“Anonymous,” a costume spectacle directed by Roland Emmerich, from a script by John Orloff, is a vulgar prank on the English literary tradition, a travesty of British history and a brutal insult to the human imagination. Apart from that, it’s not bad.
I’m hardly a Shakespearean scholar. I know the plays, I’ve been involved in the production of several, and I’ve got a decent amateur-historian sense of the man’s life, his peers and the events of the time. Let me put it this way: I got the John Webster jokes in “Shakespeare in Love”. But I wouldn’t claim deep scholarship or expertise.
Needless to say, I find the anti-Stratfordian/pro-Oxfordian theories of “Anonymous” pretty damn ridiculous. My cursory research over the weekend into the Oxfordian theories tells me it holds very little water. On top of that, the movie decides not only to promote that theory, but also a sub-theory of that theory (that the Earl of Southhampton was Oxford and Queen Elizabeth’s secret bastard child) AND a fringe sub-theory of THAT theory. (I won’t even dignify it with printing.)
What kind of astounds me is the core of anti-Stratfordian theory comes from the idea that a writer of Shakespeare’s level HAD to come from the aristocracy– undereducated commoner stock couldn’t have possibly produced such genius. But the movie then goes out of its way to declare the Earl of Oxford as a unique, blessed-by-God genius. If that was the case, then why does the stock of birth matter?
But, other than that, it’s a decently crafted film. Disaster-Epic Master Director Roland Emmerich strays from his comfort zone here, and does a fine job. Though I would say one of his strengths as a director is assembling a strong ensemble that elevates the material, and that’s exactly what he does here. The cast all does an excellent job. (Emmerich’s other strength, of course, is destroying recognizable landmarks. He can’t resist that; he does, indeed, burn down the Globe Theatre early in the film.)
A strong point in the film is the production of the Shakespearean plays within the movie. They are well done, though I have heard that noted Shakespearean actor Mark Rylance had a hand in crafting those, he himself playing one of the actors in troupe, playing the Chorus in the production of Henry V, and Richard in Richard III.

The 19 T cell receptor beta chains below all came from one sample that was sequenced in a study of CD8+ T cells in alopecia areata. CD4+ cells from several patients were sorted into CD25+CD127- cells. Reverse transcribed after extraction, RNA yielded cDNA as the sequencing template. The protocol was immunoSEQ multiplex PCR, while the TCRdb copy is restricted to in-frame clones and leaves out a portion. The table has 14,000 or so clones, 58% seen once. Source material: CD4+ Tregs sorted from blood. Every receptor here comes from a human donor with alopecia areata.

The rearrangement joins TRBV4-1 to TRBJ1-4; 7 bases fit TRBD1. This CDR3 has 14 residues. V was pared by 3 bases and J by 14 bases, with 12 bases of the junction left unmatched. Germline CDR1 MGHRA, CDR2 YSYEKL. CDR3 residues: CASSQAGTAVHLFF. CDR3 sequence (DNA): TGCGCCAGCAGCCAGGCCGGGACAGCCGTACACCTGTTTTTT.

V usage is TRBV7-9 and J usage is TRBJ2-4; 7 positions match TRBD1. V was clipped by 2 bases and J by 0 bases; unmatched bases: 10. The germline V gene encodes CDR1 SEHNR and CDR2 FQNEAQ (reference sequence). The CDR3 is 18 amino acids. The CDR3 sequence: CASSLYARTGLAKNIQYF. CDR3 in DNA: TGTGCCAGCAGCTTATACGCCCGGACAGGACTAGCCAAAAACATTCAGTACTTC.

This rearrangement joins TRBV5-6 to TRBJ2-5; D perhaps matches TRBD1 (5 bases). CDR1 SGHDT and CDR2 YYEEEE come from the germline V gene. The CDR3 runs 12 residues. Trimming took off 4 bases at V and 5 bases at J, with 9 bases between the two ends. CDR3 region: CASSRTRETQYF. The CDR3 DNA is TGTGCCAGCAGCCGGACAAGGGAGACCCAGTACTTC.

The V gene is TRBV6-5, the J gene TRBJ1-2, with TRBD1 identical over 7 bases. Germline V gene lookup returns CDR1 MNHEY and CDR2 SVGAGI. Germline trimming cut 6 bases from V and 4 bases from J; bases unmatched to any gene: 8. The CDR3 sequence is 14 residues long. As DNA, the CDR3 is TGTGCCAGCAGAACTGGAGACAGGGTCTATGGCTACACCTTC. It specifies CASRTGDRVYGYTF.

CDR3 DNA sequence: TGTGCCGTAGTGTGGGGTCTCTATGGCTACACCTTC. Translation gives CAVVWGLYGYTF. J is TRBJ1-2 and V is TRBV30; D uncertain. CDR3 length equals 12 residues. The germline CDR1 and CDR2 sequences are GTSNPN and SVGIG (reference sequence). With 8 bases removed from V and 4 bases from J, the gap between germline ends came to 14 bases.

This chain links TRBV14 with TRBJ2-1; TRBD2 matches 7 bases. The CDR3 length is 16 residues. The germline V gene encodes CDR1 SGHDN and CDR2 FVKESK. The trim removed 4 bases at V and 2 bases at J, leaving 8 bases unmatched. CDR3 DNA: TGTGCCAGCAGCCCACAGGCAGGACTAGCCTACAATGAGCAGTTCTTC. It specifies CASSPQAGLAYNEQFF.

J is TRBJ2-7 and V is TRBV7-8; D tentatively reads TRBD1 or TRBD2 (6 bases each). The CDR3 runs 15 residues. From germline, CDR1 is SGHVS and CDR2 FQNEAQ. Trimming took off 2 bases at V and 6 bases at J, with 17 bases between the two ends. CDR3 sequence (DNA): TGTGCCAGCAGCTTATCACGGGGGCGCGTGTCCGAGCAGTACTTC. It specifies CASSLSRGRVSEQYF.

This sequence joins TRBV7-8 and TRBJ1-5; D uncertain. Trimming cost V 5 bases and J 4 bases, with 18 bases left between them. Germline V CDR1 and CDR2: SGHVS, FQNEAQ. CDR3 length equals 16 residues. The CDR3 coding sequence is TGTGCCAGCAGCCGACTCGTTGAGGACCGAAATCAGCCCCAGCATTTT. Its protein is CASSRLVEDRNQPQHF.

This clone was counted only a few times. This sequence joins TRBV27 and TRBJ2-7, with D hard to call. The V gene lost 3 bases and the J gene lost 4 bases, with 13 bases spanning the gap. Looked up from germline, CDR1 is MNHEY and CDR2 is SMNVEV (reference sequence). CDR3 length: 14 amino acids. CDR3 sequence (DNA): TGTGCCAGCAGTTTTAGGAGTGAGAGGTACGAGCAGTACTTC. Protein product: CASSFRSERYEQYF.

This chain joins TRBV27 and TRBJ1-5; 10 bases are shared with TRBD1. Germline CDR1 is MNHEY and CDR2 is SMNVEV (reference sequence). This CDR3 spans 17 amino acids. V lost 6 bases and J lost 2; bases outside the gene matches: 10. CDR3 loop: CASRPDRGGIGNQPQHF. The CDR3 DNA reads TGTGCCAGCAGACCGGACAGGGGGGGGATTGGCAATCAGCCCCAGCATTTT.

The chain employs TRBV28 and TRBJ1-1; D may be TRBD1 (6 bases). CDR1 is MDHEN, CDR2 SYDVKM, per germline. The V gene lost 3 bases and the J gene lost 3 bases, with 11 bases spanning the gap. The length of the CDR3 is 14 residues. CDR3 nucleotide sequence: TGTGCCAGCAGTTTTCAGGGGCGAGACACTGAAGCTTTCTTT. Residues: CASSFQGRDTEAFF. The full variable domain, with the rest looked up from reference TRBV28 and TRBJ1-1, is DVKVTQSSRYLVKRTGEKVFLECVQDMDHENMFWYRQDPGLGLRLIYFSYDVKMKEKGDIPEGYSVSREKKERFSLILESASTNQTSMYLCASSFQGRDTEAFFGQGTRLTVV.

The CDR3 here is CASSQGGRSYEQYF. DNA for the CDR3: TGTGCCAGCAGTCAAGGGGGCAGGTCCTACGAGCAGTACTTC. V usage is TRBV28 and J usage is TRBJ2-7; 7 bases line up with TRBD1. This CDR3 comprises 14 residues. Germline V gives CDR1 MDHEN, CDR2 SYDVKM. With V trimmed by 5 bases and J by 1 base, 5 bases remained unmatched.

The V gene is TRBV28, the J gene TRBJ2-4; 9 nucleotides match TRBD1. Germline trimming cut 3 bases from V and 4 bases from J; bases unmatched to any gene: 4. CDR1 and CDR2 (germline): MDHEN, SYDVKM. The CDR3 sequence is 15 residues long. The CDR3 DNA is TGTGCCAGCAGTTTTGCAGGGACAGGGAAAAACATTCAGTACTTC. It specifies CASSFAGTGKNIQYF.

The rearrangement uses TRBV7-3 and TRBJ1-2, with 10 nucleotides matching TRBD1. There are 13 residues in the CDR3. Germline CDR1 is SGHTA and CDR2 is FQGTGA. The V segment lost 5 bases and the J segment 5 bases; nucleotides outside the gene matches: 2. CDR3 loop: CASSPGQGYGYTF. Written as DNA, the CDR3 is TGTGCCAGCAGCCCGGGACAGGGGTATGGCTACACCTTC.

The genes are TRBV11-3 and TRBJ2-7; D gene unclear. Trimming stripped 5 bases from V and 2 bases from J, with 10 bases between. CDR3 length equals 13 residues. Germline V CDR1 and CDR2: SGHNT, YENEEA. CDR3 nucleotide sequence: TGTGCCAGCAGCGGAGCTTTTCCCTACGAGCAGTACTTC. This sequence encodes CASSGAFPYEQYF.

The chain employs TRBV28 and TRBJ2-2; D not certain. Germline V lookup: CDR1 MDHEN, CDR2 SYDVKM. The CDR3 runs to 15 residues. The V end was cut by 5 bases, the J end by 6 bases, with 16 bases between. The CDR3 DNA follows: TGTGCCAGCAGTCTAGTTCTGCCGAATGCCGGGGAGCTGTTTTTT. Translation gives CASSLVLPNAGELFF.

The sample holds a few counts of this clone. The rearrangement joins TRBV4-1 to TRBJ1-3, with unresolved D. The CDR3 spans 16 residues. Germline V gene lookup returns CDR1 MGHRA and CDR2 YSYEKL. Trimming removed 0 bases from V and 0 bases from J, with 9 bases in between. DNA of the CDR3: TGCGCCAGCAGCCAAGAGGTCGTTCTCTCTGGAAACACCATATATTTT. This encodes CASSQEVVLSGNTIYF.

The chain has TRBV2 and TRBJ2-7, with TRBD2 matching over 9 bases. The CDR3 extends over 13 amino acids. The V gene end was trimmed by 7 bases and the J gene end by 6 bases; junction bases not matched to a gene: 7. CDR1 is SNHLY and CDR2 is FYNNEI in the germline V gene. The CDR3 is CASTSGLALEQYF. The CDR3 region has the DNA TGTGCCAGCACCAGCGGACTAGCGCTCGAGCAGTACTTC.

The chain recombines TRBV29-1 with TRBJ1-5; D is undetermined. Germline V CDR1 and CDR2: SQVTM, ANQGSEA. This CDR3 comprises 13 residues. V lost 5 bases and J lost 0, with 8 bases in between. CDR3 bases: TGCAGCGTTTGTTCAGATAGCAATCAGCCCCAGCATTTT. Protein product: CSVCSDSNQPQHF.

Actually, that does remind me of two sticking points. One’s a nitpick. To rouse the crowd for the failed Essex Rebellion, Oxford arranges a performance of Richard III, with hunchbacked Richard to make the commoners think of hunchbacked Robert Cecil and thus revolt. In history, the Essex conspirators planned to arrange a performance of Richard II, with its theme of crooked advisers doing more subtle work. Richard III, besides being the more famous play, was a more crass choice of blad manipulation.
The other is more crass, bald manipulation. The first public production of an Oxford play (arranged by Ben Jonson with no authorial attribution- Drunken, showboating Shakespeare later claims credit, which Oxford goes along as fitting his needs) is Henry V. As soon as it starts (“O for a muse of fire…”) the audience is enraptured. Over in the gallery of jaded playwrights (Jonson, Kit Marlowe and a couple others), they are all INSTANTLY agog, with dumbfounded looks at each other as they keep their attention on the stage, all of them amazed at the brilliant prose. They cannot believe how mind-blowingly good this speech is, and wonder (save Jonson, who occasionally glances awestruck at Oxford up in the noble seats) who was the hidden genius behind this astounding work.
Now, the Chorus prologue of Henry V is a great speech. But it needs a bit more than six words to work its magic. In not letting the speech itself work its magic, in telegraphing the oversold reaction, the scene lost the speech for me.
That said, the St. Crispin’s Day Speech part? That they oversold a bit as well, but in a way that worked for me.
All in all, an interesting movie to see, if you don’t mind the utterly insulting concept at the core.